Don’t expect any sorts of fancy cuts in natural rubies like that of some sapphires or other colour gemstones. Typically, lapidarist expect to lose about 70% in weight of the rough gemstone when faceting perfection. Rubies are so rare they are only cut into shapes that the rough material will permit. Anything else would be a waste of rare, expensive material. Almost all rubies that come out of Burma (Myanmar) will be cut to retain maximum weight because they are sold on a price per carat basis.


Origin refers to the place where a gemstone came from. It could either be natural or synthetic. Synthetic rubies are as you probably have guessed, manufactured by men in a laboratory. Natural rubies are mined from the ground in a few specific locations around the world. Up until the recent decades Burma (Myanmar) supplied most of the world's ruby demand. Now, new natural deposits have been found in countries like Mozambique and Madagascar that supply the majority of the market. Even then, Burmese rubies are still regarded as the finest quality of rubies in the world because of their trace chemical composition. The amount of Chromium contained within a Burmese ruby is unmatched to any other ruby bearing localities in the world.

Record Breaking Mozambican Ruby Sold in 2023

One of the largest natural facet quality rubies ever unearthed dubbed "Estrela de Fura" which translates to "Star of Fura" sold at New York’s Sotheby’s auction house in June 2023. The ruby rough weighs a staggering 101 carats when it was found and was cut into a 55.22 carats sized gem. It was the biggest natural ruby to come on auction and sold for a record breaking price of $34.8 million USD.

Ruby Treatments

Ruby is one of the most commonly treated gemstones because of its high value. To begin to understand treatments, one must understand why it is done in the first place. It all boils down to supply and demand. Natural ruby is considered very rare, being only found in a few localities around the world. With its alluring intense red colours, the demand for them is higher than what the mines can supply. This is where the treatments are used to fill in the supply gap.  A treatment will change the appearance of a natural ruby by enhancing the colour or clarity or both. This can turn a lower quality ruby into something of higher quality in appearance. Some treatment methods are acceptable, while some are treated to a point that they are no longer considered rubies. Below is a list of known treatments applied on rubies.

Before and After Heat Treatment

On the left are sapphire roughs before heat treatment. On the right are the same roughs after general heat treatment has been applied. The colour has been enhanced greatly. This is one of the reasons why natural unheated rubies have a higher premium than heated ones. They are already beautiful from nature.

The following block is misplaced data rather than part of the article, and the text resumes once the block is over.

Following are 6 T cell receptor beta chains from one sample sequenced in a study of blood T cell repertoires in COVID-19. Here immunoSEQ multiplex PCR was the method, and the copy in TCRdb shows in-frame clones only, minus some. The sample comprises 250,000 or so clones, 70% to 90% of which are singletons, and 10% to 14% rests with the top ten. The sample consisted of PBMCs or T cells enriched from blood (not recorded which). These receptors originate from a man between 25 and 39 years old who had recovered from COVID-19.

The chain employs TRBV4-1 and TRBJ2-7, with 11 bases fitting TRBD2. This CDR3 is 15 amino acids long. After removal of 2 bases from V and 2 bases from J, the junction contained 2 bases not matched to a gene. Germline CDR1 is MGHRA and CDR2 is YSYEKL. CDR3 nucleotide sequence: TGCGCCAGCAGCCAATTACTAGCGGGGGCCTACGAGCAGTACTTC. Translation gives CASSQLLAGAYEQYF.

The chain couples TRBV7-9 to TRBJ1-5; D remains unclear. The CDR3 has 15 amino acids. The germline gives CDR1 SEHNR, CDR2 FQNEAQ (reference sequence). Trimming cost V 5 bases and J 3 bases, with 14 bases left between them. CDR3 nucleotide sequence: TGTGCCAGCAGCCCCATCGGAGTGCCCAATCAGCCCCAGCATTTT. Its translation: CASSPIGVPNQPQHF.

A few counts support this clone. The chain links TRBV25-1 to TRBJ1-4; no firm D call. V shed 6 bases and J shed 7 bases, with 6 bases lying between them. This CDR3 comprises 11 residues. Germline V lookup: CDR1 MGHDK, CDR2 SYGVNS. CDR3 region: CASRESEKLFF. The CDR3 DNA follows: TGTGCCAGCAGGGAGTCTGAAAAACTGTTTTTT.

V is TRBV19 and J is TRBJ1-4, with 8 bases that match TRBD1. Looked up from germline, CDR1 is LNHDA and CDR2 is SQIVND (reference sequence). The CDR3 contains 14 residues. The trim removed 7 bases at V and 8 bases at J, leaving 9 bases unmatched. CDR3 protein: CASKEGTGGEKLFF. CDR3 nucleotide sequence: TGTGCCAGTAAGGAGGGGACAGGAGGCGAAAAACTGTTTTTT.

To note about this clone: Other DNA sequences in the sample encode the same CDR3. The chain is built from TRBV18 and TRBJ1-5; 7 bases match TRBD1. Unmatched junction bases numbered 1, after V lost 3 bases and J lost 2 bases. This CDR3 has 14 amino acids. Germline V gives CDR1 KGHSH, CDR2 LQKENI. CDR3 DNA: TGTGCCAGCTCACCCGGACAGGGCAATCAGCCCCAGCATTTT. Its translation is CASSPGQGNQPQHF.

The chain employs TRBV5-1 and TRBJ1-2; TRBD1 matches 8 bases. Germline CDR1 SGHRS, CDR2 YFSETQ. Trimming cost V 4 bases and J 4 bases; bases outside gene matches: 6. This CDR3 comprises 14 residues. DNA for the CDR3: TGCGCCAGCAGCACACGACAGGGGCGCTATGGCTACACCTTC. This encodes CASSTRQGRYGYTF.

Treated vs Synthetic Rubies

Don’t confuse a treated natural ruby with synthetic rubies. Even though both types are artificially enhanced in appearance, one is unearthed from the ground and the other is manufactured in a laboratory.

Heat Treatment of Rubies (Heat)

Heat treatment of natural rubies is common. Also known as general heat, heat only, or traditional heat in the trade but not to be confused with other types of treatment that also involves the use of heat. When the heating process does not add any foreign substances to the ruby, it’s classified as Natural “Heated” Ruby. This type of treatment is generally acceptable by many as a standard industry practice. The process can improve both the colour and clarity of a ruby. Most of the natural rubies in the market have been treated in this way. The treatment is permanent and stable.

Heated Rubies with Flux (Flux)

This heat treatment is similar to the general heat treatment but the natural rubies are heated together with a type of flux like borax. During the treatment process, the flux enters into the fractures and fissures of ruby. Once cooled (healed), the flux healed fractures are less apparent to the naked eye and thus enhancing the overall clarity.

Beryllium Diffused Rubies (Be)

Sometimes referred to as lattice diffusion, it's different from the traditional surface diffusion on blue sapphires. Beryllium diffusion can penetrate deep into the crystal lattice to form colour zoning within the ruby which will result in an enhancement of colour. The treatment is more common with sapphires but can also be performed on rubies. The treatment is permanent and stable.

Lead Glass Filled Rubies (Pb)

Natural rubies that have been treated in this way are the lowest of all qualities although they have a high quality appearance. Most rubies found at chain jewellery shops at a local mall available at a low price are of this treated type. Very low quality natural rubies of near transparent to opaque clarity are heated together with lead glass. The process allows glass to flow into the fractures and fissures of the low quality ruby, hiding them. The treatment is not permanent and unstable. Lead glass filled rubies are known to have many durability issues.

Surface Filling of Rubies